Theological Issue. The question of the necessity of the notion of pure nature to explain and undergird the gratuity of the order of grace is still under debate. It is clear, of course, as Pius XII affirmed in Humani generis, that God could have created intellectual beings not called to the beatific vision (H. Denzinger, Enchiridion symbolorum, ed. A. Schönmetzer [Freiburg 1963] 3891). The fact, however, of the possibility of not being called to the beatific vision is quite distinct from the possibility of pure nature, for in this latter case the use of the term nature presupposes a determined philosophical position on what precisely "nature" and "natural" are. It is this last point that has been challenged by a growing number of theologians in recent years as is illustrated by the following arguments.

In the first stage of the debate a few appeared to maintain that man's orientation to the vision of God is a necessary dynamism of a created spiritan element of its very nature. Hence, the notion of pure nature as commonly used in theology would have neither meaning nor relevance. Something is natural only in the sense of being contrasted to the divine. It is this position that seems to be the object of the statement of Pius XII referred to above. It was a view that never gathered much support since it makes no distinction between creation and creation in Christ and so does not preserve the special gratuity of salvific grace.

Coming to the fore in the course of the debate was another opinion: that since God has in fact called man to the beatific vision, then this vocation, itself a free gift of God, enters into the total structure of man's concrete nature. In the terminology of K. Rahner, it is a supernatural existential, which of necessity brings into being a resonance and a tendency to the vision of God [see K. Rahner, "Concerning the Relationship between Nature and Grace, Theological Investigations, v.1, tr. C. Ernst (Baltimore 1961) 295317]. In this perspective the distinction between natural and supernatural would be reformulated. It would begin by recognizing that there is nothing in man that is not affected by the supernatural sphere. Created human nature as it exists in fact would make it impossible to set down in any detailed way a definition of the distinction between the two natures. Thus, the conception of the notion of pure nature cannot be delineated without ambiguity. For it cannot be done with either completeness or surety. Hence, while nature as distinct from the supernatural is a genuine reality and a proper order, it cannot be defined exactly. Those who follow this opinion, therefore, would tend to give much less importance to the notion of pure nature than it has had for many modern theologians and theological manuals.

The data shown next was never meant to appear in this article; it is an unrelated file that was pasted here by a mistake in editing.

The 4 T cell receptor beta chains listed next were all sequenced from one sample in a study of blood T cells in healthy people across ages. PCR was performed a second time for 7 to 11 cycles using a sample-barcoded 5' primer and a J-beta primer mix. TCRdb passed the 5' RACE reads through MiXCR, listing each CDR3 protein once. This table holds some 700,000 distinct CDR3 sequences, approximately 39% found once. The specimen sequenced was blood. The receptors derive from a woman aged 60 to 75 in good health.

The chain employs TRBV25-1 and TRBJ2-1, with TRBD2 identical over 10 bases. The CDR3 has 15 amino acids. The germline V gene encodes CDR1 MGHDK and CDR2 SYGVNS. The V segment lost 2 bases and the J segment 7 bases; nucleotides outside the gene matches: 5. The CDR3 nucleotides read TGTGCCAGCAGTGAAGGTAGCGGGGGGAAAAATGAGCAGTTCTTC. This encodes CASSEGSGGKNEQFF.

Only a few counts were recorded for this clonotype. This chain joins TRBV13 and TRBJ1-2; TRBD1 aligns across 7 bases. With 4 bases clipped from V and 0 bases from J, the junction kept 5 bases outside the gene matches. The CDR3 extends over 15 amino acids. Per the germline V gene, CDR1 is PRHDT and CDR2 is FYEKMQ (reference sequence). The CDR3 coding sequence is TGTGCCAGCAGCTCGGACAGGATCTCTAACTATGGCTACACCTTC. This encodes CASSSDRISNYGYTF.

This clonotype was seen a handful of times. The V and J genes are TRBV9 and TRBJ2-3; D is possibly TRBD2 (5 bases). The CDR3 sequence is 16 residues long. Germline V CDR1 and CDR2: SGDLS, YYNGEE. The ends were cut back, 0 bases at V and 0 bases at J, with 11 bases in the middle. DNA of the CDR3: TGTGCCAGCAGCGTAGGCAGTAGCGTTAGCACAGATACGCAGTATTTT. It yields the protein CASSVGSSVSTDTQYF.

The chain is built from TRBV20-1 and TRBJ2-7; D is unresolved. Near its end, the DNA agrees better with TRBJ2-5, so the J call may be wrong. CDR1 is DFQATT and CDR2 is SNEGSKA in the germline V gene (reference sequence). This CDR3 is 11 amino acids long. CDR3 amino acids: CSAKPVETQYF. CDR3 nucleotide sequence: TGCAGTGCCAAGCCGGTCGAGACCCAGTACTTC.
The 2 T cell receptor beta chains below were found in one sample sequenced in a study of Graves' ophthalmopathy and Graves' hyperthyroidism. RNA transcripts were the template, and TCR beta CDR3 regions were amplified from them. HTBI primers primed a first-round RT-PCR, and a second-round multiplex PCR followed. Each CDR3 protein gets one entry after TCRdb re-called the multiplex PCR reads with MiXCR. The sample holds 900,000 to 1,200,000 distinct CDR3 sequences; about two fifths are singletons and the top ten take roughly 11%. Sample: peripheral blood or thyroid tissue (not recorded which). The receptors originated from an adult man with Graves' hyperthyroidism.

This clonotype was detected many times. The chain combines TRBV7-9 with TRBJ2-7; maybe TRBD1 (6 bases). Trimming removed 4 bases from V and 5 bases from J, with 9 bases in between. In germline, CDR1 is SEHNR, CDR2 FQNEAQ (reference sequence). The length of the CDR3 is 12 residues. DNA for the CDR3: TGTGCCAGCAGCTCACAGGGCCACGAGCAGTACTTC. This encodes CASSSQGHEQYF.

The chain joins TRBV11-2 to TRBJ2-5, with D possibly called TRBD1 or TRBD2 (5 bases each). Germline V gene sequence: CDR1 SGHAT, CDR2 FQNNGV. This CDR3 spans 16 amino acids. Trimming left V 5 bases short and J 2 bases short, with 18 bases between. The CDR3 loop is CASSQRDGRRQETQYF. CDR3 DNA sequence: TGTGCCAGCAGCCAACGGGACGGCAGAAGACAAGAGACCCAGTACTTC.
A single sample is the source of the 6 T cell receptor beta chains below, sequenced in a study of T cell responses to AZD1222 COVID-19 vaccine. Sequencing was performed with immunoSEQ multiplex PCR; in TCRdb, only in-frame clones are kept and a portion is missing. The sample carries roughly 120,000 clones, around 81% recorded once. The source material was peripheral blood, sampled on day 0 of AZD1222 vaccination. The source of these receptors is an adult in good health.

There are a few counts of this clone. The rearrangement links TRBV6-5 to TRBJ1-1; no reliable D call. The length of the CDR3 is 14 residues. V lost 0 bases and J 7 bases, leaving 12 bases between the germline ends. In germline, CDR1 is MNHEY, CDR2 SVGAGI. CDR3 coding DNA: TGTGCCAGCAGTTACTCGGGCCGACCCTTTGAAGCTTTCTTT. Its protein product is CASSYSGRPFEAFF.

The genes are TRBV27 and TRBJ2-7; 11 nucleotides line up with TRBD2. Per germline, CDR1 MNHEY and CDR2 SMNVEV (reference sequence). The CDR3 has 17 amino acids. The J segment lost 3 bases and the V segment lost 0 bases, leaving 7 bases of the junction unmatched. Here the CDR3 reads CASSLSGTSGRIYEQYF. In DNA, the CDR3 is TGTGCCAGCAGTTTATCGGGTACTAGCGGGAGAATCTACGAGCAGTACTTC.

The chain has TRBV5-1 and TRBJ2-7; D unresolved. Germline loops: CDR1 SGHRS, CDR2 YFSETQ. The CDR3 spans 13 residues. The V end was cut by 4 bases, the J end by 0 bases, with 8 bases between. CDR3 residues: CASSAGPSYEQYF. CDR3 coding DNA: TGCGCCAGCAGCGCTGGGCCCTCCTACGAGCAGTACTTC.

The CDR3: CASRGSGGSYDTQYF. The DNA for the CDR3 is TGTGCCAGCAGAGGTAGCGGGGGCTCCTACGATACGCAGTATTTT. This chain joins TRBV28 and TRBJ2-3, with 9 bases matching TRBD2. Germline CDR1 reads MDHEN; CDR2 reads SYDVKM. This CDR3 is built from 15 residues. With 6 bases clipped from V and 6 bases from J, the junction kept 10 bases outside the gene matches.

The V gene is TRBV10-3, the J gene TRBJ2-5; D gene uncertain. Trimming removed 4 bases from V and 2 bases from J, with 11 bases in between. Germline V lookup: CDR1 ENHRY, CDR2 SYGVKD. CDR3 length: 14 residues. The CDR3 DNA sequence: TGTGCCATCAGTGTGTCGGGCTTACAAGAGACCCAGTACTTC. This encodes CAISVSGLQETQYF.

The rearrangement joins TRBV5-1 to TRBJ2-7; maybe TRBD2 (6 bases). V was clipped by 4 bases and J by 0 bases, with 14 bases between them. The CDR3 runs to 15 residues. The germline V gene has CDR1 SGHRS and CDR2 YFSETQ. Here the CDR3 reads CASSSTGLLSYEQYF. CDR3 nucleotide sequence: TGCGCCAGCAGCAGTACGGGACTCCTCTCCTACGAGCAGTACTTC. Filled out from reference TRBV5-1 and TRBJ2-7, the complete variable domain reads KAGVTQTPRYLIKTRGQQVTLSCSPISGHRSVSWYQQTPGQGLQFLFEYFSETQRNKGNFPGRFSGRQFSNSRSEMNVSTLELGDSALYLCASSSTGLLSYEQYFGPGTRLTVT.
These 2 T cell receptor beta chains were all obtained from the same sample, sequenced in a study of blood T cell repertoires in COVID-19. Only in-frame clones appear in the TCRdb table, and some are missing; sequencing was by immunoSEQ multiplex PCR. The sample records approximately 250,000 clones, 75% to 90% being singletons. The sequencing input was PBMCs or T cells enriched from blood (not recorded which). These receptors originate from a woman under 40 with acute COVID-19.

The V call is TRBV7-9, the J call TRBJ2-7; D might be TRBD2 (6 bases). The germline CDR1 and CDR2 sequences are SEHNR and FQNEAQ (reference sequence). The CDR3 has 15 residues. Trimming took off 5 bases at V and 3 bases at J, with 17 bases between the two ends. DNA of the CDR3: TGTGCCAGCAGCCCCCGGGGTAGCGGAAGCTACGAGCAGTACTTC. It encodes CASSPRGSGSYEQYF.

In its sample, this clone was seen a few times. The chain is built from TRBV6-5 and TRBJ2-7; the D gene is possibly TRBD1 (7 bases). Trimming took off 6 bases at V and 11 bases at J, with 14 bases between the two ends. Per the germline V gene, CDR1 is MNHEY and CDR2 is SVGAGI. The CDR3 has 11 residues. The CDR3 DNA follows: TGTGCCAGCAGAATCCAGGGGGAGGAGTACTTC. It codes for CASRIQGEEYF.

See Also: desire to see god, natural; destiny, supernatural; man, 3;; natural order; nature; obediential potency; preternatural; supernatural order.

Bibliography: j. alfaro, Lo natural y lo sobrenatural desde Santo Tomás hasta Cayetano (Madrid 1952). h. de lubac, Augustinisme et théologie moderne (Paris 1965); The Mystery of the Supernatural, tr. r. sheed (New York 1967). j. p. kenny, "Reflections on Human Nature and the Supernatural," Theological Studies 14 (1953) 280287. l. renwart, "La Nature pure à la lumière de l'encyclique Humani generis, " Nouvelle revue théologique 74 (1952) 337354. h. rondet, "Le Problème de la nature pure et la théologie du XVIe siècle," Recherche de science religieuse 35 (1948) 481521. d. j. m. bradley, Aquinas on the Twofold Human Good (Washington, D.C. 1997). s. a. long, "On the Possibility of a Purely Natural End for Man," The Thomist 64 (2000) 21137.

[e. m. burke]